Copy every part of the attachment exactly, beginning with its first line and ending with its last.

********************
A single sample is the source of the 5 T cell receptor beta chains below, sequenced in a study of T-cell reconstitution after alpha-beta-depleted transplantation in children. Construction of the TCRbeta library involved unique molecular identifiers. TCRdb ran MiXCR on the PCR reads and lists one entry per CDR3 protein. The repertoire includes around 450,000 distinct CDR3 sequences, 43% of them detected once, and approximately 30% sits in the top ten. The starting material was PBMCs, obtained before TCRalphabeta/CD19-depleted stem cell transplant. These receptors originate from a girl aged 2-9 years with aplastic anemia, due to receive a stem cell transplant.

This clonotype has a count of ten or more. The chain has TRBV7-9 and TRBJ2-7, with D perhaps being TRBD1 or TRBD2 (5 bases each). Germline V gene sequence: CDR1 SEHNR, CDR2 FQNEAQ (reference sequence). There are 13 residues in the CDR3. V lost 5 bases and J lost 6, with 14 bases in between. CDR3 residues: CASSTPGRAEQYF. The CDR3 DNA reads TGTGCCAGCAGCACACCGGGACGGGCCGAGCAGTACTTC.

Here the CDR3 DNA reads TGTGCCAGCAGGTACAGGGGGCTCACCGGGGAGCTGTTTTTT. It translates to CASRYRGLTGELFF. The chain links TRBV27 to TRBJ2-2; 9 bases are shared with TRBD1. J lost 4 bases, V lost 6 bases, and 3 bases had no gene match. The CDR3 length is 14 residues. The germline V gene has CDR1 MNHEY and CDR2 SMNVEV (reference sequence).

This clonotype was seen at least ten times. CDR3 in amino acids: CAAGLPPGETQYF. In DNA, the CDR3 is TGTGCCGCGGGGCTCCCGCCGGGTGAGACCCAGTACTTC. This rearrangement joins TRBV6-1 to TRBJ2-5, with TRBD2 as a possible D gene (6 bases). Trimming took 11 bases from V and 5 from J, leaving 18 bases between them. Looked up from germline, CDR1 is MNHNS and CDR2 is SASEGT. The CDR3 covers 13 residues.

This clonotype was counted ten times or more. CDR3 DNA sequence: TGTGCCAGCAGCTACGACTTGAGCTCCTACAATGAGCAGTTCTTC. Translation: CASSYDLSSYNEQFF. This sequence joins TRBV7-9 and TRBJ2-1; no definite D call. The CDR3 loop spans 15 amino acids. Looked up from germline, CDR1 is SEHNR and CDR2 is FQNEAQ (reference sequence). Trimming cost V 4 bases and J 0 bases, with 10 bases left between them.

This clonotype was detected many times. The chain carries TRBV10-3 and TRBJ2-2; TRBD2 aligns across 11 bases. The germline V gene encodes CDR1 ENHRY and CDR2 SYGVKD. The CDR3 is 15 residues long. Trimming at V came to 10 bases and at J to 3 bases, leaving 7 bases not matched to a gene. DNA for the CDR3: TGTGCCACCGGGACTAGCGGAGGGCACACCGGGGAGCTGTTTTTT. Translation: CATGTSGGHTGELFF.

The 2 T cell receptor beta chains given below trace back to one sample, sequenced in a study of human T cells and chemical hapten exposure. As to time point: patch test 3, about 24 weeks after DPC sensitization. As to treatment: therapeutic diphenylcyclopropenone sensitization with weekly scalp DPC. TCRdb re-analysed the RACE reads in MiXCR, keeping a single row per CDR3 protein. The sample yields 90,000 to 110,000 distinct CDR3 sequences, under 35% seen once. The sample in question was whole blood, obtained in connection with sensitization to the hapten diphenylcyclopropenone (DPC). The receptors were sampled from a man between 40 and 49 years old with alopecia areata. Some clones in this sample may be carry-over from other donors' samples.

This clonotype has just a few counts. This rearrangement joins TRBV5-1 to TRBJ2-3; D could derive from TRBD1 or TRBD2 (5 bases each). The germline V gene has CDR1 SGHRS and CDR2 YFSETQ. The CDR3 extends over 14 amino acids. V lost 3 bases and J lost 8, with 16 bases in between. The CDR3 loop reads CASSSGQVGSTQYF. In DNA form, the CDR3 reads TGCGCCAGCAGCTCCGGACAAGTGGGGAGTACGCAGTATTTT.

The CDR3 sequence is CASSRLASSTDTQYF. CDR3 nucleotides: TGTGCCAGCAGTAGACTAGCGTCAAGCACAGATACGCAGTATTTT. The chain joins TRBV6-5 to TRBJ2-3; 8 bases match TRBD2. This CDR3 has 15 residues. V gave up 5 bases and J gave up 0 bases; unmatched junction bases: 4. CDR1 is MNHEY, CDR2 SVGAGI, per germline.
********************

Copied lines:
A single sample is the source of the 5 T cell receptor beta chains below, sequenced in a study of T-cell reconstitution after alpha-beta-depleted transplantation in children. Construction of the TCRbeta library involved unique molecular identifiers. TCRdb ran MiXCR on the PCR reads and lists one entry per CDR3 protein. The repertoire includes around 450,000 distinct CDR3 sequences, 43% of them detected once, and approximately 30% sits in the top ten. The starting material was PBMCs, obtained before TCRalphabeta/CD19-depleted stem cell transplant. These receptors originate from a girl aged 2-9 years with aplastic anemia, due to receive a stem cell transplant.

This clonotype has a count of ten or more. The chain has TRBV7-9 and TRBJ2-7, with D perhaps being TRBD1 or TRBD2 (5 bases each). Germline V gene sequence: CDR1 SEHNR, CDR2 FQNEAQ (reference sequence). There are 13 residues in the CDR3. V lost 5 bases and J lost 6, with 14 bases in between. CDR3 residues: CASSTPGRAEQYF. The CDR3 DNA reads TGTGCCAGCAGCACACCGGGACGGGCCGAGCAGTACTTC.

Here the CDR3 DNA reads TGTGCCAGCAGGTACAGGGGGCTCACCGGGGAGCTGTTTTTT. It translates to CASRYRGLTGELFF. The chain links TRBV27 to TRBJ2-2; 9 bases are shared with TRBD1. J lost 4 bases, V lost 6 bases, and 3 bases had no gene match. The CDR3 length is 14 residues. The germline V gene has CDR1 MNHEY and CDR2 SMNVEV (reference sequence).

This clonotype was seen at least ten times. CDR3 in amino acids: CAAGLPPGETQYF. In DNA, the CDR3 is TGTGCCGCGGGGCTCCCGCCGGGTGAGACCCAGTACTTC. This rearrangement joins TRBV6-1 to TRBJ2-5, with TRBD2 as a possible D gene (6 bases). Trimming took 11 bases from V and 5 from J, leaving 18 bases between them. Looked up from germline, CDR1 is MNHNS and CDR2 is SASEGT. The CDR3 covers 13 residues.

This clonotype was counted ten times or more. CDR3 DNA sequence: TGTGCCAGCAGCTACGACTTGAGCTCCTACAATGAGCAGTTCTTC. Translation: CASSYDLSSYNEQFF. This sequence joins TRBV7-9 and TRBJ2-1; no definite D call. The CDR3 loop spans 15 amino acids. Looked up from germline, CDR1 is SEHNR and CDR2 is FQNEAQ (reference sequence). Trimming cost V 4 bases and J 0 bases, with 10 bases left between them.

This clonotype was detected many times. The chain carries TRBV10-3 and TRBJ2-2; TRBD2 aligns across 11 bases. The germline V gene encodes CDR1 ENHRY and CDR2 SYGVKD. The CDR3 is 15 residues long. Trimming at V came to 10 bases and at J to 3 bases, leaving 7 bases not matched to a gene. DNA for the CDR3: TGTGCCACCGGGACTAGCGGAGGGCACACCGGGGAGCTGTTTTTT. Translation: CATGTSGGHTGELFF.

The 2 T cell receptor beta chains given below trace back to one sample, sequenced in a study of human T cells and chemical hapten exposure. As to time point: patch test 3, about 24 weeks after DPC sensitization. As to treatment: therapeutic diphenylcyclopropenone sensitization with weekly scalp DPC. TCRdb re-analysed the RACE reads in MiXCR, keeping a single row per CDR3 protein. The sample yields 90,000 to 110,000 distinct CDR3 sequences, under 35% seen once. The sample in question was whole blood, obtained in connection with sensitization to the hapten diphenylcyclopropenone (DPC). The receptors were sampled from a man between 40 and 49 years old with alopecia areata. Some clones in this sample may be carry-over from other donors' samples.

This clonotype has just a few counts. This rearrangement joins TRBV5-1 to TRBJ2-3; D could derive from TRBD1 or TRBD2 (5 bases each). The germline V gene has CDR1 SGHRS and CDR2 YFSETQ. The CDR3 extends over 14 amino acids. V lost 3 bases and J lost 8, with 16 bases in between. The CDR3 loop reads CASSSGQVGSTQYF. In DNA form, the CDR3 reads TGCGCCAGCAGCTCCGGACAAGTGGGGAGTACGCAGTATTTT.

The CDR3 sequence is CASSRLASSTDTQYF. CDR3 nucleotides: TGTGCCAGCAGTAGACTAGCGTCAAGCACAGATACGCAGTATTTT. The chain joins TRBV6-5 to TRBJ2-3; 8 bases match TRBD2. This CDR3 has 15 residues. V gave up 5 bases and J gave up 0 bases; unmatched junction bases: 4. CDR1 is MNHEY, CDR2 SVGAGI, per germline.